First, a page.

But in the process of getting the photo's of placenta encapsulation from my fabulous readers I also got some really amazing pictures of placentas that were not being encapsulated. One mom sent me a picture of her battledore placenta (where the cord is inserted near the side rather than right in the middle) and a twin mom sent me the picture of her great big twin placenta.
(Note- some of these pictures are graphic, show blood, or the process of birthing the placenta. If you don't feel comfortable with that, just exit quietly now. It's OK.)
|A battledore placenta is one in which the cord has inserted on the side or border rather than in the middle. It doesn't alter the function of the placenta but is rare. How cool is that picture!|
|Same battledore placenta but from another angle. This smooth side of the placenta is what faced the baby. The other side of the placenta is what looks bumpy and is what is attached to the uterus.|
|Great picture of a placenta with the cord still attached. Notice how this one has a typical insertion. This mom was getting ready to have her placenta encapsulated.|
She said, "Here are two pictures of my placenta(s) from my twin fraternal birth. One of the placenta and one of my doula showing it to me. I was in shock at how HUGE it was!"
Yes, your body will create a placenta for the baby(s) you are growing!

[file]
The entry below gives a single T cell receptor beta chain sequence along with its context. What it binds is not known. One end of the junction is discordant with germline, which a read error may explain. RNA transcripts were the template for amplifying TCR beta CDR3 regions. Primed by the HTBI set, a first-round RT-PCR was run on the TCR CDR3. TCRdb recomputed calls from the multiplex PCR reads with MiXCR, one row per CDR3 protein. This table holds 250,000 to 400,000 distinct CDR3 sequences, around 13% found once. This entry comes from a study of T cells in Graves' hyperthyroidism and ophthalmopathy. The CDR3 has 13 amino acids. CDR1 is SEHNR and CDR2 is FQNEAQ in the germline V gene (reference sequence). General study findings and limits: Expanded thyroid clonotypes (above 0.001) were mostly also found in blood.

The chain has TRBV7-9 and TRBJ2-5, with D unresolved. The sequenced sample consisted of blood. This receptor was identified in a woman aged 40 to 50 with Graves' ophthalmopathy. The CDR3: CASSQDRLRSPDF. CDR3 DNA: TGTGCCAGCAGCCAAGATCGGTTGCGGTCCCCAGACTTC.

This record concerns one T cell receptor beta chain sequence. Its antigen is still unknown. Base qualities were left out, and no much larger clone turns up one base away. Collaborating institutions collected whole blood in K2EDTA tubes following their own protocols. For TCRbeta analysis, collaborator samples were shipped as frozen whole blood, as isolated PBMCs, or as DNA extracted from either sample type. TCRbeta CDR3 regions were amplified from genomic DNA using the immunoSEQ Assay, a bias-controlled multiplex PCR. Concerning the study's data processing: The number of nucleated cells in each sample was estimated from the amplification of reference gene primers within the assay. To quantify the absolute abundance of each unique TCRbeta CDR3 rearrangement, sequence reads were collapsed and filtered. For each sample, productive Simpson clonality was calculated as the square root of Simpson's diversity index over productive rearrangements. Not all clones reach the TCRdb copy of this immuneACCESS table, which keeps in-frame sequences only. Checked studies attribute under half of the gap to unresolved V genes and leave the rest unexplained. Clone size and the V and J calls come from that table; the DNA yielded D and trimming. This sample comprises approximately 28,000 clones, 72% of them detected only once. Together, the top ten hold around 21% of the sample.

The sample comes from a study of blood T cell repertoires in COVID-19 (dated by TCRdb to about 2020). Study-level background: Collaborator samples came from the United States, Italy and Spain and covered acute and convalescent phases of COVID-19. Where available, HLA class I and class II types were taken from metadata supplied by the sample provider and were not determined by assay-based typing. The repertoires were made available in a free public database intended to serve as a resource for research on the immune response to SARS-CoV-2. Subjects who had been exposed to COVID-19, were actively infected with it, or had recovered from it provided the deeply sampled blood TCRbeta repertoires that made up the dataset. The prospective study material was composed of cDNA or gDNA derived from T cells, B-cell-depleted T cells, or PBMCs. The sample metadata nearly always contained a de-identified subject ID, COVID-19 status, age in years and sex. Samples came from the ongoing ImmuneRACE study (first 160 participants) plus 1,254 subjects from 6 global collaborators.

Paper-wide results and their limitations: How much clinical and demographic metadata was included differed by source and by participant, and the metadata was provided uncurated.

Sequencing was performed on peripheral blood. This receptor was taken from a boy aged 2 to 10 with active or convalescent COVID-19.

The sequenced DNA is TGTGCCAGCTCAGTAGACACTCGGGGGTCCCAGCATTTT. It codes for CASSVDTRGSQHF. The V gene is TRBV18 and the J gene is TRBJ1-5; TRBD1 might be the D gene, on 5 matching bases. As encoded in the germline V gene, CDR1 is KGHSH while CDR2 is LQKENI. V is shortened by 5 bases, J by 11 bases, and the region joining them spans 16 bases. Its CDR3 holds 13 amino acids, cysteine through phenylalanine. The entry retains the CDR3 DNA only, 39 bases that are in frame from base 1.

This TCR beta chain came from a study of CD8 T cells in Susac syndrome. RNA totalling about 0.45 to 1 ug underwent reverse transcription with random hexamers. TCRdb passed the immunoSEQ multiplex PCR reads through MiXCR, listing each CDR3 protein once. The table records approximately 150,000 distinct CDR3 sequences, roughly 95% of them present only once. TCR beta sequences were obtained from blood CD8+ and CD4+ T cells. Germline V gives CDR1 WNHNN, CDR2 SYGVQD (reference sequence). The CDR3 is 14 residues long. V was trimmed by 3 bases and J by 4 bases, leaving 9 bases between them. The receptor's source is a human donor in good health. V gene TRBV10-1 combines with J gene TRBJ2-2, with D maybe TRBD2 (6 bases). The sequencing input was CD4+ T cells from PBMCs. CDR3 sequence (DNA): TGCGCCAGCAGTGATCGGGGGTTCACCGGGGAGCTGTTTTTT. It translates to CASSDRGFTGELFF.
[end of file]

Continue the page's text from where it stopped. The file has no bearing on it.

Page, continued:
|A GREAT BIG TWIN PLACENTA.|
|And look at that twin nursing mama!|
The next two pictures are of the placenta being birthed. This is also known as the third stage of labor. There is some blood involved at this point, of course. When the placenta detaches from the uterus where it has been attached there is a "wound" you could say where it has been attached for all this time and blood comes out as part of the birth process.
|The placenta will be examined after it is delivered to be sure that it is totally intact. Notice the bag or membranes as they are attached to the placenta. Inside lived the baby, surrounded by a cushion of amniotic fluid. We are wonderfully made.|
|The side that was implanted in the uterus.|
|Flipped, showing the membranes or "bag" that housed the baby and which is also attached to the placenta.|
The next few pictures show another placenta from a few different angles.
|The umbilical cord with baby still attached before the placenta has delivered.|
|Placenta JUST after delivery.|
|Picture of the amniotic sac still attached to the placenta.|
|The "baby" side of the placenta with vessels visible.|